Reconstructing sea-level change from coral micro-atolls, Tongareva (Penhryn) Atoll, Northern Cook Islands
T. Spencer (with AW Tudhope and TP Scoffin (Department of Geology and Geophysics, University of Edinburgh) and JR French (Department of Geography, University College London))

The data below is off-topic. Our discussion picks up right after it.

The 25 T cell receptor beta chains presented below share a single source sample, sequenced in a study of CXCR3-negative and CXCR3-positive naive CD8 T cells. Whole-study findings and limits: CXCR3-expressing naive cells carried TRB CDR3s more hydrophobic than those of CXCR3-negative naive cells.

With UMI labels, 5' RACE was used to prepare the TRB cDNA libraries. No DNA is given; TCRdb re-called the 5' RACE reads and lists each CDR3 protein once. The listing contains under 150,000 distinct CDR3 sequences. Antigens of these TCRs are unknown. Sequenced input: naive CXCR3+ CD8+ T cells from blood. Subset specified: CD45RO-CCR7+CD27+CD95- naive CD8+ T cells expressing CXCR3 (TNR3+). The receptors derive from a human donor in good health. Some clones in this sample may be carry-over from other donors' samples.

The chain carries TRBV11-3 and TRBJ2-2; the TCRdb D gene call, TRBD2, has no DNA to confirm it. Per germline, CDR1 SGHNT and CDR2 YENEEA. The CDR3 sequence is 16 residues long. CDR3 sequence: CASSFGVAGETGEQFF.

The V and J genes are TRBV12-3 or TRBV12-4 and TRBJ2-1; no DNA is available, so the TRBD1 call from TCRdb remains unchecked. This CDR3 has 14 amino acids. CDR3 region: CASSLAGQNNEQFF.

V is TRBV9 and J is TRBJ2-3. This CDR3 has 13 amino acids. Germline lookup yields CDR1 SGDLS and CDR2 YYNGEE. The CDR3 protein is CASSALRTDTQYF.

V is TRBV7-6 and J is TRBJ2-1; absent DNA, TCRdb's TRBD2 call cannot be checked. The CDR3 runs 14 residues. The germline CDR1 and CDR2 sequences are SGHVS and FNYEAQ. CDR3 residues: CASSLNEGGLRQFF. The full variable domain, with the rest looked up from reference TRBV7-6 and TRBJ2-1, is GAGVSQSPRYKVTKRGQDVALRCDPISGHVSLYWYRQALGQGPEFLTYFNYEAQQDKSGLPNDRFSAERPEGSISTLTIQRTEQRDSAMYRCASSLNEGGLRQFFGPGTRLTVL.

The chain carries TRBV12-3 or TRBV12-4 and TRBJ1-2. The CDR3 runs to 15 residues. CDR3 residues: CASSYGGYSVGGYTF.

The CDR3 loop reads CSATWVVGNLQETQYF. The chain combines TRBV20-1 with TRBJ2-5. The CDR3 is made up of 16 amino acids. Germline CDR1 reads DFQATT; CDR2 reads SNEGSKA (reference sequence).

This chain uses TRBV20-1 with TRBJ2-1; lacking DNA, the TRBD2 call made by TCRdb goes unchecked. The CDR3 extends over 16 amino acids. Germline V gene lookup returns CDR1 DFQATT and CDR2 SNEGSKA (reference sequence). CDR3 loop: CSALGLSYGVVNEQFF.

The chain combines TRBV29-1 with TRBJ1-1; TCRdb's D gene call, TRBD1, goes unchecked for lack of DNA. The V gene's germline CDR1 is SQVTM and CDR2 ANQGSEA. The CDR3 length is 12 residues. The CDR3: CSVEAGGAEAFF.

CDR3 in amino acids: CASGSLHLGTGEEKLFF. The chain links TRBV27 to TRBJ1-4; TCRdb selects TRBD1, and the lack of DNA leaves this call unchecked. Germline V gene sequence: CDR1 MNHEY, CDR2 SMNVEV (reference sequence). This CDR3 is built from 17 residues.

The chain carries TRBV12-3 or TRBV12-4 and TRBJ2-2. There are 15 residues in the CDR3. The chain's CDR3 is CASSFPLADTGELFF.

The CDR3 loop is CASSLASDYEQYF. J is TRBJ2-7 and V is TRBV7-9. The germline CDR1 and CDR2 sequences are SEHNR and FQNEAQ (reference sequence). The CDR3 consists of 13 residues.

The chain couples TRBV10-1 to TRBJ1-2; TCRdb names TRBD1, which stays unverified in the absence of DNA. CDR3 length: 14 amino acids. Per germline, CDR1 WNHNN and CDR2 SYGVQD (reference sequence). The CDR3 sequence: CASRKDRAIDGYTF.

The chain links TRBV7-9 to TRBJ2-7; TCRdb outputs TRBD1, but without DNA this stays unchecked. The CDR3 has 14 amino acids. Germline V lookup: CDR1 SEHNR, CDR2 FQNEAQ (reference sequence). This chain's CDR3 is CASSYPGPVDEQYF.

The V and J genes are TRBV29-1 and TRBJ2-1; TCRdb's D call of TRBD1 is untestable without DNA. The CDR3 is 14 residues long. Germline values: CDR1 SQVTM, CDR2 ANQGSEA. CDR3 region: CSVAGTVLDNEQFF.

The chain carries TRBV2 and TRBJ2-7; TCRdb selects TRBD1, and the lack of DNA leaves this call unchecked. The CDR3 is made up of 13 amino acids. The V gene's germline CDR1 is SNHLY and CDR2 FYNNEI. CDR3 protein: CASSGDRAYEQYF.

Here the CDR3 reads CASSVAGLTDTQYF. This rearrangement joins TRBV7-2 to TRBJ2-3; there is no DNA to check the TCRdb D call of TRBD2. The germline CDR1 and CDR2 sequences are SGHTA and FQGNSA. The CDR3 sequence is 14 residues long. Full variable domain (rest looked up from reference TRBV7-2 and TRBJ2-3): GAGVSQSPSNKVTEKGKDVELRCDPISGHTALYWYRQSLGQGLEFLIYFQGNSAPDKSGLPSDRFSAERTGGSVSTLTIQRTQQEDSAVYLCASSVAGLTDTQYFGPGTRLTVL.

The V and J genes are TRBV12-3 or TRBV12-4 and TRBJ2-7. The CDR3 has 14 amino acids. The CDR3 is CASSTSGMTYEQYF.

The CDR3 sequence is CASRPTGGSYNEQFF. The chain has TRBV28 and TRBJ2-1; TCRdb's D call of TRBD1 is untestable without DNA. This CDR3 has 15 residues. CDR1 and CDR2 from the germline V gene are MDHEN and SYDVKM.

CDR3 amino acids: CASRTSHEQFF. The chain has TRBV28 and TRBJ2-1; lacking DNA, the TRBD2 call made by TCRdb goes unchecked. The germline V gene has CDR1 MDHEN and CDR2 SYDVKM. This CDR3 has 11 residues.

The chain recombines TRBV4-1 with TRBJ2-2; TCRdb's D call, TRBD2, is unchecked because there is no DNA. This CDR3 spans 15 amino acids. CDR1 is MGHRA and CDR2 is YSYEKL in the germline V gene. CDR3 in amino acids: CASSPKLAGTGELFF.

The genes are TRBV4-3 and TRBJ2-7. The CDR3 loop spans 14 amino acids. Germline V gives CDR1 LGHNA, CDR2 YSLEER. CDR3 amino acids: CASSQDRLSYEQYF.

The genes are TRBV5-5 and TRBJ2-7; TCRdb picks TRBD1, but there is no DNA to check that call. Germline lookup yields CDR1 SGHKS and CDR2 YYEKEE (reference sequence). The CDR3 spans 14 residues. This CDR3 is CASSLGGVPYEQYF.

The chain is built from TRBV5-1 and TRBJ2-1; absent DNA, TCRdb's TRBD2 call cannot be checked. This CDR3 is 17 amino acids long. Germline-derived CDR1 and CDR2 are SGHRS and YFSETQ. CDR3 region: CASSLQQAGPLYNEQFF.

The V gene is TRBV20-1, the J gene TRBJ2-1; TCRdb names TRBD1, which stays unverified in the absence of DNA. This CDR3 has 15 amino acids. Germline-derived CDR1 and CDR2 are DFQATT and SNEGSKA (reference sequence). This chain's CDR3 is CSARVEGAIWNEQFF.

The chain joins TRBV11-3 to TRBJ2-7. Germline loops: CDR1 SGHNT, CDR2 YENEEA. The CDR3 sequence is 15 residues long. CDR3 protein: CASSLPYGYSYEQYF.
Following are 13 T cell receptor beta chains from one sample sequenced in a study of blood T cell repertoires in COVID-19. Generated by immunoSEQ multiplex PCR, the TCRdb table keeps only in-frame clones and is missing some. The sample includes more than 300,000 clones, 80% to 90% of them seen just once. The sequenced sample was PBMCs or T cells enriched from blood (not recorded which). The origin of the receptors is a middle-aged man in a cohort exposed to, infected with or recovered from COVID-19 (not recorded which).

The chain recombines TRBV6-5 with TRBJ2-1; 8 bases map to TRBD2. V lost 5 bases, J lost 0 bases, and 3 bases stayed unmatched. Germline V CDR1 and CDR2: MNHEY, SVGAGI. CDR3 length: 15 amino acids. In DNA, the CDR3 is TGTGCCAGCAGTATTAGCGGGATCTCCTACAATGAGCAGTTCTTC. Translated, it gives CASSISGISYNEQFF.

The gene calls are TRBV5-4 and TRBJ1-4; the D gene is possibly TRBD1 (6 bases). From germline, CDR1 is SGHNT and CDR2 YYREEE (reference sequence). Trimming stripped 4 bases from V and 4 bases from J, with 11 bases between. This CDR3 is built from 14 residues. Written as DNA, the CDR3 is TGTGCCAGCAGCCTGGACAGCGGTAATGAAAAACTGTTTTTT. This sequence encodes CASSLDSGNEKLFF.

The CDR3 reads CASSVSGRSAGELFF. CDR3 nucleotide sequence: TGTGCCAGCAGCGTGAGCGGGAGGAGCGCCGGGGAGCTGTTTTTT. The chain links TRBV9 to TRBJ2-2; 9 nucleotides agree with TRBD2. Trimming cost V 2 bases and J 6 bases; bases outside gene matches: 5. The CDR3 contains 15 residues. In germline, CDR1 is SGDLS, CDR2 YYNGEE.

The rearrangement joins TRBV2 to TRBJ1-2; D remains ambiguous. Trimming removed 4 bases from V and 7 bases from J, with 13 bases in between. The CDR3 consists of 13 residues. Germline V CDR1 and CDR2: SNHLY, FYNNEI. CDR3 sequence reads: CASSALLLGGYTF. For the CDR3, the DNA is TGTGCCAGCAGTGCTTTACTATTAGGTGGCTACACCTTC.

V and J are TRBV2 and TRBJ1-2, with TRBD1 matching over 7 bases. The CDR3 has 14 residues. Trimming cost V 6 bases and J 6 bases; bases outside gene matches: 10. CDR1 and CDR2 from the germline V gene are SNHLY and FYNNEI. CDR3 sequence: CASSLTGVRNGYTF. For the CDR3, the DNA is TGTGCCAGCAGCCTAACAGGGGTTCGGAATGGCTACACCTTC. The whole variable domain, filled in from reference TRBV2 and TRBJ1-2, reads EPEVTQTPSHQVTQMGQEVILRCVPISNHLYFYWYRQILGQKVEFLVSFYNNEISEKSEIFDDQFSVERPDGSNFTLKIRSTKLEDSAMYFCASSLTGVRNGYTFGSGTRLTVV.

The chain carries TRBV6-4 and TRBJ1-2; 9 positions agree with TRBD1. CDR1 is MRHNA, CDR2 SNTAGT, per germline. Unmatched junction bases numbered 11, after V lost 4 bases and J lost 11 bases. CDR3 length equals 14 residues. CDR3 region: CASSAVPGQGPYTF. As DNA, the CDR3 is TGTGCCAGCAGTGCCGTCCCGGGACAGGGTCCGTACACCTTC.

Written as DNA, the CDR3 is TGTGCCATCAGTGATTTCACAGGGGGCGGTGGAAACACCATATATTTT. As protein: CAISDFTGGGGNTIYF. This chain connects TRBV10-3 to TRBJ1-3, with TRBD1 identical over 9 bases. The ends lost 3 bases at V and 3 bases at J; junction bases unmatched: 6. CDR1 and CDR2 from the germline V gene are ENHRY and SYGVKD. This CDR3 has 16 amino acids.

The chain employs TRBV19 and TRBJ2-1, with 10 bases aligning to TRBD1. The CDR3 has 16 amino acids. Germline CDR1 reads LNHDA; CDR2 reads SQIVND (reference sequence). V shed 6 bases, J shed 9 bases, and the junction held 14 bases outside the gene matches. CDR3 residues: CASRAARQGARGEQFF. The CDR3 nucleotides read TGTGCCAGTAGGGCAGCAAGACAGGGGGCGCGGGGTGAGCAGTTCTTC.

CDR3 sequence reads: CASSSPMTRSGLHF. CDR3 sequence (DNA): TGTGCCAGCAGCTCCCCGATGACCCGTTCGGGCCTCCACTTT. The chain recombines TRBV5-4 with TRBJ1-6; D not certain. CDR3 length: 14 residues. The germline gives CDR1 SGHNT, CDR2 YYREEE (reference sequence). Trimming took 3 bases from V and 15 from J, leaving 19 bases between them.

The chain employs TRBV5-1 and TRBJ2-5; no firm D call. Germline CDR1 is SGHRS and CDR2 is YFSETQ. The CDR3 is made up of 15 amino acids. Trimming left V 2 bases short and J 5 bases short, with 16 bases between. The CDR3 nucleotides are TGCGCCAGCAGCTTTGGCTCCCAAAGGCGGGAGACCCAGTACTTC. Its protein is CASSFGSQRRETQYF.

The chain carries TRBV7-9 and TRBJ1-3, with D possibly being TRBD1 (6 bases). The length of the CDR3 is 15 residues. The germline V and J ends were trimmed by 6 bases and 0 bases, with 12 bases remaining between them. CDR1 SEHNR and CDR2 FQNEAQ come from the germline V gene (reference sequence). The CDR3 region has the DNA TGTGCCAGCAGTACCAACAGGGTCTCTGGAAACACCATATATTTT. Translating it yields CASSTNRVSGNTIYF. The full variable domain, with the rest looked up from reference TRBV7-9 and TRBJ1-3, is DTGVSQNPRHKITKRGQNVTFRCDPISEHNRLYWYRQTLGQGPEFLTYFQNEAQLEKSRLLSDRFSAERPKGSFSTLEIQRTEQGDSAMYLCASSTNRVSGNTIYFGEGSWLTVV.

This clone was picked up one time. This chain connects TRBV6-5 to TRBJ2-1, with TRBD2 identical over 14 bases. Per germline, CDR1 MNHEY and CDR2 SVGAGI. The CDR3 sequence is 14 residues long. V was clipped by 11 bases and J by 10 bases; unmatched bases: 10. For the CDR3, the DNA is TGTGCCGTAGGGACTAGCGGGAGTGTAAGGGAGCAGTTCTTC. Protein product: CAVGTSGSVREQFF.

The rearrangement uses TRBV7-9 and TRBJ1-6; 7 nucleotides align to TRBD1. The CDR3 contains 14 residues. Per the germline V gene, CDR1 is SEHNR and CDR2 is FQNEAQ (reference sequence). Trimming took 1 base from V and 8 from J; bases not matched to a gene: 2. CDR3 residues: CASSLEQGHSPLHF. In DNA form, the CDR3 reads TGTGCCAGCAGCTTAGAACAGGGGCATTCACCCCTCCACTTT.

In some parts of the world, oceanographic processes give rise to inter-annual fluctuations in sea level which are as great as the projected increase in global sea level over the next one hundred years. These sea level changes may be recorded in the surface topography of large, pancake-like coral colonies - micro-atolls - in intertidal reef environments. With vertical growth constrained by exposure at low spring tides, micro-atolls usually only grow laterally. However, if sea level changes the living coral rim responds in the vertical, either dying back downwards on sea level fall or growing upwards in response to sea level rise. Annual growth bands within the micro-atoll then allow retrospective dating of these sea level signals. At Tongareva Atoll, South Central Pacific Ocean, a micro-atoll based sea level record for the last 60 years has been constructed from i) detailed (2 cm spacing) transects of micro-atoll surface micro-topography and ii) X-ray photographs of annual skeletal density bands in coral slabs recovered from coherent coral wedges sawn from selected micro-atolls. The concentric ring structure of the micro-atoll surfaces shows not only a general rise in sea level over the life of the colonies but also substantial sea level variations on inter-annual timescales related to El Nino Southern Oscillation (ENSO)-driven sea level fluctuations.